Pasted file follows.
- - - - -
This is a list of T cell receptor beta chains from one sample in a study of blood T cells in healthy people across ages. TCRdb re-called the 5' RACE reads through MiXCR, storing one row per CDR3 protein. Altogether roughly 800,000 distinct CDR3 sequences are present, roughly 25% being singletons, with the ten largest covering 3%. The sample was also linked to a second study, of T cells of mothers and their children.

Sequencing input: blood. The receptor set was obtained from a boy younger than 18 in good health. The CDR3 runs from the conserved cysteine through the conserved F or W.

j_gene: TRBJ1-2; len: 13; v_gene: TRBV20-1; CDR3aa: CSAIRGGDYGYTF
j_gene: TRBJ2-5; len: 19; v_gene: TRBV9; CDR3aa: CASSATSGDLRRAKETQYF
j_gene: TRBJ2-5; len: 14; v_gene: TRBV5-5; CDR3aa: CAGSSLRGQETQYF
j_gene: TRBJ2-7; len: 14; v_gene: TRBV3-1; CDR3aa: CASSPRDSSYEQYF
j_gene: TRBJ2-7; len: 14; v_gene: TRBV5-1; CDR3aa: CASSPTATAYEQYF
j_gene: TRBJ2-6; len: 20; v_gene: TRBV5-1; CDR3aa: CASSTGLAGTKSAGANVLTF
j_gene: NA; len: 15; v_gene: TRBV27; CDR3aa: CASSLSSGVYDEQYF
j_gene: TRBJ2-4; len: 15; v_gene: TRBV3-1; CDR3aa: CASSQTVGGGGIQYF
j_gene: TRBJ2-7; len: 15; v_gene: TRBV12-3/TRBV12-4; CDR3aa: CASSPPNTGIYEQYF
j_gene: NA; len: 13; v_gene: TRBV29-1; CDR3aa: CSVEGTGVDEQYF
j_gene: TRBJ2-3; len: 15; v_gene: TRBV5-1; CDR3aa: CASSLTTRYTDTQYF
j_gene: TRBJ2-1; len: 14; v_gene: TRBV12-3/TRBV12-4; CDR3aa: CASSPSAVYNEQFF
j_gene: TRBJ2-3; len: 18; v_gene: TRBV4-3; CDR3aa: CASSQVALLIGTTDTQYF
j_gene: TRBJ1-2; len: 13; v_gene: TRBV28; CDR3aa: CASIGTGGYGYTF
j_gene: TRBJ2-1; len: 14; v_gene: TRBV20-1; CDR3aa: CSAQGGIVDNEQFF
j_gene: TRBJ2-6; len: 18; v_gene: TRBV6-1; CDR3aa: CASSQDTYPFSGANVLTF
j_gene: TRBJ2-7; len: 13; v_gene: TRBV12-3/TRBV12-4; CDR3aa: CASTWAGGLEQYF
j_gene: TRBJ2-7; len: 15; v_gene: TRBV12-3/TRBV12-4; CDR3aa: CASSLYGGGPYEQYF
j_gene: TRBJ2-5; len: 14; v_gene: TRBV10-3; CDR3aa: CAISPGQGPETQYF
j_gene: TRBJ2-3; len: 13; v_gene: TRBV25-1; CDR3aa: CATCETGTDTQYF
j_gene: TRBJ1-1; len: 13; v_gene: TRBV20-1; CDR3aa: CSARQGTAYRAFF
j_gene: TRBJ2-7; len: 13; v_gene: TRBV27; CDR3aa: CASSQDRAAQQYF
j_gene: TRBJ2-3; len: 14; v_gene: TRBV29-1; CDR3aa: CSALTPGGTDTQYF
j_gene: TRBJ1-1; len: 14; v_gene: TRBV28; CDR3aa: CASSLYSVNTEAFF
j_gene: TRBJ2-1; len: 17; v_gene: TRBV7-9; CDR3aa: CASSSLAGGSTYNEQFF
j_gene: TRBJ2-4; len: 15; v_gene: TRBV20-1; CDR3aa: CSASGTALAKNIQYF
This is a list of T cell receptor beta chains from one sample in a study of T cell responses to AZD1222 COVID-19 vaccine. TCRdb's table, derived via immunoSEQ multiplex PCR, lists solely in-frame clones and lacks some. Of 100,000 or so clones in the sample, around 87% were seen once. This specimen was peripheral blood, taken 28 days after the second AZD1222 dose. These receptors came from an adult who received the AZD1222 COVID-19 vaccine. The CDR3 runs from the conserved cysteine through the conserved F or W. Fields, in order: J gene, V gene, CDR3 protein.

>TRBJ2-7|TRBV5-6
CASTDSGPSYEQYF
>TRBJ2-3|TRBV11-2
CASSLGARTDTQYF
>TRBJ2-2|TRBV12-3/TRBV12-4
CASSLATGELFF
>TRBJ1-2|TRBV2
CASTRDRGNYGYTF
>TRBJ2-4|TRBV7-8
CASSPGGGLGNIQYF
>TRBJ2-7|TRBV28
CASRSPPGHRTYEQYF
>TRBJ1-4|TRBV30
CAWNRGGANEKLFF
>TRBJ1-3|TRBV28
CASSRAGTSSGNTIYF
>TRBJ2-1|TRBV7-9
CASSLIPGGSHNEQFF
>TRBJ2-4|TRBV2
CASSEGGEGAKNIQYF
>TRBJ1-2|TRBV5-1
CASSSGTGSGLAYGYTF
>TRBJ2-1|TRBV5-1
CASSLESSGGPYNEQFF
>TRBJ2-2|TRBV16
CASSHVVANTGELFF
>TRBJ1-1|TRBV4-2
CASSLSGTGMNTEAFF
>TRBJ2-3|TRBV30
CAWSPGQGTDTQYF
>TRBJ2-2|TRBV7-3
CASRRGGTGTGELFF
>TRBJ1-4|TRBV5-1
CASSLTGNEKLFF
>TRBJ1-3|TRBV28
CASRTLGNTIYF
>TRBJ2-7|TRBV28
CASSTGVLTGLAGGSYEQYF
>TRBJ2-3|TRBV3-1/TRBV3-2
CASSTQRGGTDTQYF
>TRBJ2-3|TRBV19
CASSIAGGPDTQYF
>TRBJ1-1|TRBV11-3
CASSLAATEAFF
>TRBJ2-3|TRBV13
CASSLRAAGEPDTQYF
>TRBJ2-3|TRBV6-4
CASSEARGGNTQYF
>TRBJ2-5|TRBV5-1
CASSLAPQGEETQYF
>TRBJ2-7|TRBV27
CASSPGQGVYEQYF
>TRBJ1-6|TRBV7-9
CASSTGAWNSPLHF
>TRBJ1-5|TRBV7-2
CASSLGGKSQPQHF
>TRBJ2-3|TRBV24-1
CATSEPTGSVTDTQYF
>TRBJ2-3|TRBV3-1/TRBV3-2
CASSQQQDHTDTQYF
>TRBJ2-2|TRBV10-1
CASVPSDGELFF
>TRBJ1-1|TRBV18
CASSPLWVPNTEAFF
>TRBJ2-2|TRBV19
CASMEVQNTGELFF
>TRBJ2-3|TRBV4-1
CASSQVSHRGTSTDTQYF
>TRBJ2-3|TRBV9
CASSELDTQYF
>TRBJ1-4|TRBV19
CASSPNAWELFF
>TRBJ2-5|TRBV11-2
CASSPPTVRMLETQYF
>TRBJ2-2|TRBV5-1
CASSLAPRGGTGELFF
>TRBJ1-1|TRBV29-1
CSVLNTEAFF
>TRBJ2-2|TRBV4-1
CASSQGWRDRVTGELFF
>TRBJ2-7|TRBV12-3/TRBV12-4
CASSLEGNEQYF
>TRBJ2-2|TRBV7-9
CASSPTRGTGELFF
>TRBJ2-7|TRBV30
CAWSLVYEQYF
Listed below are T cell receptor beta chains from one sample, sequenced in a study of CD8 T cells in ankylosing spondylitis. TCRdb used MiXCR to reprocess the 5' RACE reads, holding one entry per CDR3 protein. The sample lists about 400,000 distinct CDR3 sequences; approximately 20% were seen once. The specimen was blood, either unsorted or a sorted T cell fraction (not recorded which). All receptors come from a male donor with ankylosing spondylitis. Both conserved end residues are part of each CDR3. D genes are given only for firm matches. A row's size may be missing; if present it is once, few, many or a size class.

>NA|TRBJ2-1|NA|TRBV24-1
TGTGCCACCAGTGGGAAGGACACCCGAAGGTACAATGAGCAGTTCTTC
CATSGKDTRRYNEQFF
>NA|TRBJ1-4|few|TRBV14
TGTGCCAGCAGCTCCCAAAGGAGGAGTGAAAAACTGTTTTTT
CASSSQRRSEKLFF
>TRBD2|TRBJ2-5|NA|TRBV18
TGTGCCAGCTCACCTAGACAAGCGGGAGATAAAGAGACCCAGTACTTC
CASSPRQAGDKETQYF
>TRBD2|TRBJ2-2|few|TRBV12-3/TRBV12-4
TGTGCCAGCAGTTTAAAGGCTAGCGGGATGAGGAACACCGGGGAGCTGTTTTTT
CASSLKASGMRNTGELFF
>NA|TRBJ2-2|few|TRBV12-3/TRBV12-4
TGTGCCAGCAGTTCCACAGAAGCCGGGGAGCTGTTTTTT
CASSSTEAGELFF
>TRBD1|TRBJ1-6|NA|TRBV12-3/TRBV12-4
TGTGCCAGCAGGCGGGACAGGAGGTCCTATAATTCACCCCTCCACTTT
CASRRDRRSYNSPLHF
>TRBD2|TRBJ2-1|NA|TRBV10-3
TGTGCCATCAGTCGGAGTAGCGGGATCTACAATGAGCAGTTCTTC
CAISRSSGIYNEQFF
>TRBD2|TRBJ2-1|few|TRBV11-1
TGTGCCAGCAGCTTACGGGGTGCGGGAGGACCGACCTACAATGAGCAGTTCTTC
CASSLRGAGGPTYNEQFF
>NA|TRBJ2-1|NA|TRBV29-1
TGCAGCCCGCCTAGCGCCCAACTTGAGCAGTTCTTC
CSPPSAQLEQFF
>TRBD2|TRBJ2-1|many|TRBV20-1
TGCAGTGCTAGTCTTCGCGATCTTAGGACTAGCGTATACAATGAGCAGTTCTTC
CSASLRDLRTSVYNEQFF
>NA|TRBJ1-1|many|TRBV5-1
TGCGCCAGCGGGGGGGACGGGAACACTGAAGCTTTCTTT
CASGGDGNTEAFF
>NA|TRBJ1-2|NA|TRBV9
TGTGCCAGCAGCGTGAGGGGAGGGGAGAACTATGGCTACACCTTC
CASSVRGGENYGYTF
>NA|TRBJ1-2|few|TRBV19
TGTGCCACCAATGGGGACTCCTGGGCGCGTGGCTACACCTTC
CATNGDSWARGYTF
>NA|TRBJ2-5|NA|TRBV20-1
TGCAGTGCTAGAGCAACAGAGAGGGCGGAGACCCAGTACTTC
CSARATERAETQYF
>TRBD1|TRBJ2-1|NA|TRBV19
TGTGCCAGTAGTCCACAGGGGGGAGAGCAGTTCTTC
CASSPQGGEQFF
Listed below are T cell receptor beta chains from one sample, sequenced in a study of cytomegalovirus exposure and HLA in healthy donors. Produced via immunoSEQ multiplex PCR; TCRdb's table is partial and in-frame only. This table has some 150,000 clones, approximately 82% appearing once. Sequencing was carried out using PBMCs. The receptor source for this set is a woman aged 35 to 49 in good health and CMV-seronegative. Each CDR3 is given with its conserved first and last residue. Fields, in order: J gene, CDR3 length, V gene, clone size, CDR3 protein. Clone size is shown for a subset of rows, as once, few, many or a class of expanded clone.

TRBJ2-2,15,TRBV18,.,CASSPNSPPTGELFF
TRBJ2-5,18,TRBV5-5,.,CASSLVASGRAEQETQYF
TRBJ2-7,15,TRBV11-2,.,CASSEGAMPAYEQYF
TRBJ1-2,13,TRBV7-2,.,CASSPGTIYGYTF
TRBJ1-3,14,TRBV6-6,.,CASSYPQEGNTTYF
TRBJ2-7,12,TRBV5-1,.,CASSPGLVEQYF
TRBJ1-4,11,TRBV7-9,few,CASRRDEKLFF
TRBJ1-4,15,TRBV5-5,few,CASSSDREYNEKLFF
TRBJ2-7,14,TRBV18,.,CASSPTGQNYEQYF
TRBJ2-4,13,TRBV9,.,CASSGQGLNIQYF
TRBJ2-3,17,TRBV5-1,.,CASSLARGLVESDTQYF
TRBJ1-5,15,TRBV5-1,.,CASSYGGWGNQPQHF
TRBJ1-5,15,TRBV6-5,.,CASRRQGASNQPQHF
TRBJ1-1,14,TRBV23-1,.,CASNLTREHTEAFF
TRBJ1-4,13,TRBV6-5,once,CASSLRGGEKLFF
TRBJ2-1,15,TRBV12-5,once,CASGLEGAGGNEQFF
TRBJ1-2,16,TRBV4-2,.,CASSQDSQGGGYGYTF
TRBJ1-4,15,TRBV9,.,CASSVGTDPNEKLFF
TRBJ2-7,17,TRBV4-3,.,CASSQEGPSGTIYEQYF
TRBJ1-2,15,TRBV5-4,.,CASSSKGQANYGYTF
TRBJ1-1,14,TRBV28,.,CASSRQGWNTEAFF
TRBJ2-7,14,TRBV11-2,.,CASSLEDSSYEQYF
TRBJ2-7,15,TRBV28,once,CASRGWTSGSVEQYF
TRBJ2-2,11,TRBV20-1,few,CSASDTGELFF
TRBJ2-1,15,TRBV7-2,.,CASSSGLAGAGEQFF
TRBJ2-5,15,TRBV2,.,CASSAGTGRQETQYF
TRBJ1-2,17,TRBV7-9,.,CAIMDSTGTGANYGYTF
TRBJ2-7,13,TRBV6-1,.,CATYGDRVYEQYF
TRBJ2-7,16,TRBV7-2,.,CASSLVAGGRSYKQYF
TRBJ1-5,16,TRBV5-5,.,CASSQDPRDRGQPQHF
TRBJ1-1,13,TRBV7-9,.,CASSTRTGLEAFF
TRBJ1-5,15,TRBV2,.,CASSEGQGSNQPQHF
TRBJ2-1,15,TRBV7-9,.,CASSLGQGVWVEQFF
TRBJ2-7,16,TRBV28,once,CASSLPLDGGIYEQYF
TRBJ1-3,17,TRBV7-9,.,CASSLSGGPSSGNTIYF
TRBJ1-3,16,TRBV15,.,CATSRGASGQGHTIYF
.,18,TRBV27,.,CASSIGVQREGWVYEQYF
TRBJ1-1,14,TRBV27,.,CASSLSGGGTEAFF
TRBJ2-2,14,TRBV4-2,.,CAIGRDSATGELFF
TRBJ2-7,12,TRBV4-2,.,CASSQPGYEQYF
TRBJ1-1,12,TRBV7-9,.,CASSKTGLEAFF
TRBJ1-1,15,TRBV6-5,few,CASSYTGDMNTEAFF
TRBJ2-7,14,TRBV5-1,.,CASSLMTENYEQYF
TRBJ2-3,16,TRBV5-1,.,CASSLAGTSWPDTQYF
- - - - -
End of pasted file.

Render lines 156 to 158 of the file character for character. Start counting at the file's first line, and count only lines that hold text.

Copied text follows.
>NA|TRBJ2-5|NA|TRBV20-1
TGCAGTGCTAGAGCAACAGAGAGGGCGGAGACCCAGTACTTC
CSARATERAETQYF